Say the word gymnastics around my household and we get excited. We are a family that loves the beam, bars, vault, floor, flips and twists.
So viewing the London Olympics each night the past couple of weeks has been a family affair.
It all started when our oldest daughter flipped like crazy in the womb. It was a sight to see!
Then by the age of 2 she was doing cartwheels and round-offs without any instruction.Realizing tumbling was her gift; we entered the world of the gymnastics.
Soon we found ourselves living at the gym.
Climbing the gymnastic levels there were years she jumped, twisted, and twirled 4-5 hours a day in the gym. It was grueling and exciting, but a journey we made as a family.
Fears were continually being conquered, despite aches, pains, fractures, and sprains. There were tears and there was much laughter.
As our daughter entered high school, juggling the world of gymnastics and cheerleading became impossible.
Being the mom of a gymnast and cheerleader, I wouldn’t trade those years for anything. There were many long days, but each challenge became new ground to conquer.
From a mom’s perspective, looking back I learned a lot along this journey.
If you struggle to know the right amount of time that your child should pursue sports as an extra-curricular activity or as a serious endeavor, here are a few keys to help you.
Keep a Balance in Life
My oldest daughter was not the only child involved in activities. They were each involved in their schools and extra-curricular activities.
I became great friends with my Franklin Planner, as I made sure each child got their time in the gym, on the field, or on mom’s lap. We didn’t skimp on family time. We didn’t neglect the things that were truly important.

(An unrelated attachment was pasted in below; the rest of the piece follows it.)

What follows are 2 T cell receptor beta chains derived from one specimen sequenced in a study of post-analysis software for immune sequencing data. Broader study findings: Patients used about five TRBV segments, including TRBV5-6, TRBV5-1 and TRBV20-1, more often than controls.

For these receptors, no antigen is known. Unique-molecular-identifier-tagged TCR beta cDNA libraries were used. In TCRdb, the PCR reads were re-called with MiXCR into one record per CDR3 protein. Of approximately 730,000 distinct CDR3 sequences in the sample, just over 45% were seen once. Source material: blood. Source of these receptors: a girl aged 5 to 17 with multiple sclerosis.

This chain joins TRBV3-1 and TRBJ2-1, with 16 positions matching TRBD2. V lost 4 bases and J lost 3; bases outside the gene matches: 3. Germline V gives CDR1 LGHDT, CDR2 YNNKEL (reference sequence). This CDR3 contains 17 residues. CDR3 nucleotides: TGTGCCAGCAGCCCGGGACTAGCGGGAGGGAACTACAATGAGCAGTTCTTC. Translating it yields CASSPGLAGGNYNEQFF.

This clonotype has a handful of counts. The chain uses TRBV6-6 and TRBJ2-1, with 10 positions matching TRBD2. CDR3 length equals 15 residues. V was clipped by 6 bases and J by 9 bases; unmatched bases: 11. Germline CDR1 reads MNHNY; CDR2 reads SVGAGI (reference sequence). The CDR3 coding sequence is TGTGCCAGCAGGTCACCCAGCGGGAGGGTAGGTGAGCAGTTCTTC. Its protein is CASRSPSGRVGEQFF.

I made sure our lives were balanced. Each day was not necessarily balanced, but taking a look at the whole picture it was.
Sometimes You’ll Want to Quit
There were days were my daughter would get aggravated over the complexity of not getting a skill or that she was in pain from new rips and tears from the bars. She’d voice the notion of quitting. I’d listen, as a mom should.
I knew her passion and figured once she had time to rest, her thought processes would be back on track. Isn’t that how we all are as leaders and parents?
It’s those frustrating days that get us down. At our wits end, we voice we want to quit. When we’re tired of living in our cars, running from activity to activity, we’re exhausted and ready to quit.
Just remember that voicing you want to quit occasionally is natural, but quitting is not an option. Staying positive especially on the days when nothing seems to go right and you’re exhausted is key and critical for you and your child.
In the End it’s all about Character
In the end it’s not the sport that makes a person. As a parent, it’s not the fact that we can multi-task and juggle 14 kids and their activities that matter.
No, it’s our character. It’s the presence of our being as we go through life that others will remember. It’s our heart-felt honesty and sincerity that make a difference.
At college my daughter was injured which sent her home at the age of 19. Having a meltdown over the fact that her life had changed and the gym now was of the past, my daughter had to come to the realization that the sport did not reflect her as a whole.
She was not the sport.
No, she had much more to offer than that. While we never made it to the Olympics, I’m thankful for the lessons we learned along side some incredible gymnasts.
Thanks to all the parents who balance life, don’t quit even while secretly wanting to, and always hold their head high with great character.
You are the true champions leading and forming the minds of our children.
What areas are hard for you to juggle? Creating a balance? Upholding character? Keeping it positive?